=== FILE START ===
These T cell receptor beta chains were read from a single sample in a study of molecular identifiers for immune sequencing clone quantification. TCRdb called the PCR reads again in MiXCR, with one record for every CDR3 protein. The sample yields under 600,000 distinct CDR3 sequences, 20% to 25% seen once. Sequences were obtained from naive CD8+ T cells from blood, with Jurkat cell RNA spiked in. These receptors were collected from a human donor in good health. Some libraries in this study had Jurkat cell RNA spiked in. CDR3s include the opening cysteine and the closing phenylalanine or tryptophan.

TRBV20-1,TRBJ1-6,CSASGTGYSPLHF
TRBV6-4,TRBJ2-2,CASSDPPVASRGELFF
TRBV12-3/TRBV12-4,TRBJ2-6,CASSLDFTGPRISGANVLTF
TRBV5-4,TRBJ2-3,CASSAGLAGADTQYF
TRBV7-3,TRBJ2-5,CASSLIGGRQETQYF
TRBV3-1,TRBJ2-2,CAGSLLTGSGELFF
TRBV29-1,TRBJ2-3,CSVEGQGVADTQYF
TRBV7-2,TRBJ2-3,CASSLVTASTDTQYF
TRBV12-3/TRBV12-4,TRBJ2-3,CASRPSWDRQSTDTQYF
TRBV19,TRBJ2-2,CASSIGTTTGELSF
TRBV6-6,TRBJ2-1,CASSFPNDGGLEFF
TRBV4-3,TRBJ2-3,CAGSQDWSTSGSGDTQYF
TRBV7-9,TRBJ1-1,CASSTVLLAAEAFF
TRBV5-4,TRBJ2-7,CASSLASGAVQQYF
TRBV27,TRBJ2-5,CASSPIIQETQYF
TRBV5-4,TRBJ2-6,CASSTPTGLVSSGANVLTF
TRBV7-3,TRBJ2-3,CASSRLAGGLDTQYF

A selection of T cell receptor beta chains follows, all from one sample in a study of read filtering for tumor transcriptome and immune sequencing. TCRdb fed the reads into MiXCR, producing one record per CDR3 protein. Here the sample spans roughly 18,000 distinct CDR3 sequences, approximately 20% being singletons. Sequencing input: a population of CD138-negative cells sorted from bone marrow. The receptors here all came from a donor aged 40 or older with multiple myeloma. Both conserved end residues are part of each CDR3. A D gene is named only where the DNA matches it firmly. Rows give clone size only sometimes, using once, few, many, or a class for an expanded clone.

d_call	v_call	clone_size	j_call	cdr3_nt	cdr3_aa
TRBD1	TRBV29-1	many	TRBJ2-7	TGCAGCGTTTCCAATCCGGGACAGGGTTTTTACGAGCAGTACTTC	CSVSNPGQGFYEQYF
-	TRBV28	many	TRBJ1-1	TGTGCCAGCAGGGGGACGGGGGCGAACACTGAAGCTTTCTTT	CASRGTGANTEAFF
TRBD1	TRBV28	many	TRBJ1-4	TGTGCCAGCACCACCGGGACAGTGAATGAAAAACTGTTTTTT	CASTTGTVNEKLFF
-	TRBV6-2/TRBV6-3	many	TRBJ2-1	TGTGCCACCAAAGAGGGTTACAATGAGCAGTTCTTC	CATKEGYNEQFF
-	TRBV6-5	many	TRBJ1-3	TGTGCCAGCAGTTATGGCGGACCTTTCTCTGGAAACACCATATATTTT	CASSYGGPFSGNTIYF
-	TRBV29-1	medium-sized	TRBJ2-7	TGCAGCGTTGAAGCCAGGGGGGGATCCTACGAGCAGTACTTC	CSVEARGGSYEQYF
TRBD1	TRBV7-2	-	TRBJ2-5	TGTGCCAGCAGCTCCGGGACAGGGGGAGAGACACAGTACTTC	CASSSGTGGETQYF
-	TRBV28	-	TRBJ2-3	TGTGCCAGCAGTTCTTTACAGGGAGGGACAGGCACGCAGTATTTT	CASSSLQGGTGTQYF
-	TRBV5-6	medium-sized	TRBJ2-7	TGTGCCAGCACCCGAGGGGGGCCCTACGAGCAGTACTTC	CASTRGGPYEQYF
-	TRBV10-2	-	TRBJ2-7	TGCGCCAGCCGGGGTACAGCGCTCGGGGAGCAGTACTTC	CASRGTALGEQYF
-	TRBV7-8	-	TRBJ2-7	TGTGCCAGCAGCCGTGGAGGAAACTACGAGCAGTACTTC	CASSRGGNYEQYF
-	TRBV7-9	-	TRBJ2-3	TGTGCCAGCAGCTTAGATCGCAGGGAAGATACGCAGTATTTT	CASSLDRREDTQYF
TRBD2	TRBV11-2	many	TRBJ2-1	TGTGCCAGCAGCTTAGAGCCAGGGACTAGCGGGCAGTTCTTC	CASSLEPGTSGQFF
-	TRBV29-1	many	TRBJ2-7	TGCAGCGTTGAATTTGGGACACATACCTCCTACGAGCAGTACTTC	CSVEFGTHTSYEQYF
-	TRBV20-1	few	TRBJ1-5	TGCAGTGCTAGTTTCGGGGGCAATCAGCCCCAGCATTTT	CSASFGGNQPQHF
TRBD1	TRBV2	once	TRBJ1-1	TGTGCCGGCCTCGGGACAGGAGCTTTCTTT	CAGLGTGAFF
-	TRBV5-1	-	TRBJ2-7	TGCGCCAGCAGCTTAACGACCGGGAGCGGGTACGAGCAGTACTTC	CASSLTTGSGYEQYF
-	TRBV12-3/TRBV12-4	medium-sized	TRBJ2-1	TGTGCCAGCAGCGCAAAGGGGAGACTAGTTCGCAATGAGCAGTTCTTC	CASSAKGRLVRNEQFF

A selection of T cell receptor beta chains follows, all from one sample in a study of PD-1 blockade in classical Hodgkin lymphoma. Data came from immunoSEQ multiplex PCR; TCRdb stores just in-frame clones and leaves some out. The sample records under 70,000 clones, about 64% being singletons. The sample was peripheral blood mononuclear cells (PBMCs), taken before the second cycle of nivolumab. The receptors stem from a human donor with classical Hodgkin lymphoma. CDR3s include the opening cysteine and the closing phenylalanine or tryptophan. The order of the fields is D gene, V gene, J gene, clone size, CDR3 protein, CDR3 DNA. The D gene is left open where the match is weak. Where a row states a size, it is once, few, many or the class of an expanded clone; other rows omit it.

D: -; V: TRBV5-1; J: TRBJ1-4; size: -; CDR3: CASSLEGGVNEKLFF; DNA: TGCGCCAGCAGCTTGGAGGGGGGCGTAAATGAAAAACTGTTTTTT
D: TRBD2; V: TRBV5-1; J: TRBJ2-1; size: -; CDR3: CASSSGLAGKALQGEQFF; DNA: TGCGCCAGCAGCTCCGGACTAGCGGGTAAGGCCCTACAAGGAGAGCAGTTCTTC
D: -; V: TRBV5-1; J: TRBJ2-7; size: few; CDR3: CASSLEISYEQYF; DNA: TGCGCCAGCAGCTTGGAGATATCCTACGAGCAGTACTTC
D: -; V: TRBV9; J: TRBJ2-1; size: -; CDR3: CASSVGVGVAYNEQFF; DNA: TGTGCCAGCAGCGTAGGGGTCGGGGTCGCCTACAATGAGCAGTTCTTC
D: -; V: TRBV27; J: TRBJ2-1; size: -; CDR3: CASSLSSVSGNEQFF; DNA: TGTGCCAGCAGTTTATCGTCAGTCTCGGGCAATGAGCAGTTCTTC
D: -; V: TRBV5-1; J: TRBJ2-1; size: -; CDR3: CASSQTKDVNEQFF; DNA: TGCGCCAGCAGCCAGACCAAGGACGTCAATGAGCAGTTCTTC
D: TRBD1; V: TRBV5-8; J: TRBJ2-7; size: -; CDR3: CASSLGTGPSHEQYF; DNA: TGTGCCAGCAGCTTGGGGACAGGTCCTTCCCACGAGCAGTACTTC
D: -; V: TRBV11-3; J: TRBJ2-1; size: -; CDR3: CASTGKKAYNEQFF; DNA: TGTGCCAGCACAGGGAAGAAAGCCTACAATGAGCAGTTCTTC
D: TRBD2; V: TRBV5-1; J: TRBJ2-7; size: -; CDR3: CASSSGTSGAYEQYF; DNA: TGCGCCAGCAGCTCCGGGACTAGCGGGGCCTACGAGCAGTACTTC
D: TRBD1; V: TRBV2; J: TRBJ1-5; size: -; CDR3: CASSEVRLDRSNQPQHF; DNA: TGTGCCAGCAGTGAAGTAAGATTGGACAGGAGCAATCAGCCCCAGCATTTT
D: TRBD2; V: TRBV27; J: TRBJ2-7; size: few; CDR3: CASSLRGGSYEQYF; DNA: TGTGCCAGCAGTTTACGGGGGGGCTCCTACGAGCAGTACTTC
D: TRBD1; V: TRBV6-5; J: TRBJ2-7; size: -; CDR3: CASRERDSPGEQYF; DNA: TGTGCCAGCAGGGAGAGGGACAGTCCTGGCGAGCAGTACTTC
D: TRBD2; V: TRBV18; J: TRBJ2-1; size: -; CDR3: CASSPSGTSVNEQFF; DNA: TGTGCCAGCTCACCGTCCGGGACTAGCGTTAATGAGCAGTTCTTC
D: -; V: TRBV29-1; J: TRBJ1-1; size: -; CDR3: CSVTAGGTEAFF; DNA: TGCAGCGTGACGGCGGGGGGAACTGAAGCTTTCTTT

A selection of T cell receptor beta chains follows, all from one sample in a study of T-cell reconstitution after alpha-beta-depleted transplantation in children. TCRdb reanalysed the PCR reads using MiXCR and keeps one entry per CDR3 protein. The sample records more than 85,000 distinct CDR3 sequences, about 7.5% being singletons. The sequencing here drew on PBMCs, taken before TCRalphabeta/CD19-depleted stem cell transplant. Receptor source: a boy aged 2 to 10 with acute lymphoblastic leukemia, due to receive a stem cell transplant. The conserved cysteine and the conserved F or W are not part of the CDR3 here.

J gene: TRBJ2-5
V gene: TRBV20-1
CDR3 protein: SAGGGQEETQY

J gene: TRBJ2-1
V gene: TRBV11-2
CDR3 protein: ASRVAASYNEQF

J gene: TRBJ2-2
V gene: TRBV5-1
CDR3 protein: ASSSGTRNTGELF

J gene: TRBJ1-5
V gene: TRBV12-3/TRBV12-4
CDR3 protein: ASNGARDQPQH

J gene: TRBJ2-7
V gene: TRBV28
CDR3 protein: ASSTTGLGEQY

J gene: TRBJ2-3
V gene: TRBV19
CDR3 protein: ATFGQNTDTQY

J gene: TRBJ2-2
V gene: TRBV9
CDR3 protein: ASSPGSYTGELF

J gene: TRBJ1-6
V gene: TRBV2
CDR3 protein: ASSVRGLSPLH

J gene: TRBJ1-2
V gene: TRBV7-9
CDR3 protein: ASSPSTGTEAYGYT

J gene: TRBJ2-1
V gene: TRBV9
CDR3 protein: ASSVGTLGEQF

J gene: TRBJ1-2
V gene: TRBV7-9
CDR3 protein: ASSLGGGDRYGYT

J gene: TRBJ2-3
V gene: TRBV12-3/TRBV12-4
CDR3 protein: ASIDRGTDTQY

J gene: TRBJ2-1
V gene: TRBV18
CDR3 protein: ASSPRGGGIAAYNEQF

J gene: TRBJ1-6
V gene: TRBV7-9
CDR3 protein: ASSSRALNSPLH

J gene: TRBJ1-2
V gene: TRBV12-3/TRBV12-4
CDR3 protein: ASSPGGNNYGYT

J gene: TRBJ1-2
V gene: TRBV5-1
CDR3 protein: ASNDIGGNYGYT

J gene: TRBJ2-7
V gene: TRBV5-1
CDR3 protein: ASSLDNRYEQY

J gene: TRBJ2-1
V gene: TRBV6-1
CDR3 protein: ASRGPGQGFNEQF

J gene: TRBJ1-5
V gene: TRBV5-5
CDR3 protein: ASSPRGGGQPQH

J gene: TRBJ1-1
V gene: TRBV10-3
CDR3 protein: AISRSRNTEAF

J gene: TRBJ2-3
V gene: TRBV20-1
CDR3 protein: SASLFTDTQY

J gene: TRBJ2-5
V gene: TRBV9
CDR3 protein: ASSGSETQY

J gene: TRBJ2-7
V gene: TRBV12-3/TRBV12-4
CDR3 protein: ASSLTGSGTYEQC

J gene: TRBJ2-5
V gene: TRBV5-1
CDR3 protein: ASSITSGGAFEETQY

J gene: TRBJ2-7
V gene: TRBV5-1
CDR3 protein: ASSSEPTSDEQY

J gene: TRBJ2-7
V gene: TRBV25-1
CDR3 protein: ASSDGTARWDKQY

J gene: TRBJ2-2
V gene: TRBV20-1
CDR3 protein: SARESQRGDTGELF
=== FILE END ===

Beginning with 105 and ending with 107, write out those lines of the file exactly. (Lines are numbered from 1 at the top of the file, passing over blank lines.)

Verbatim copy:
CDR3 protein: ASSLDNRYEQY

J gene: TRBJ2-1
V gene: TRBV6-1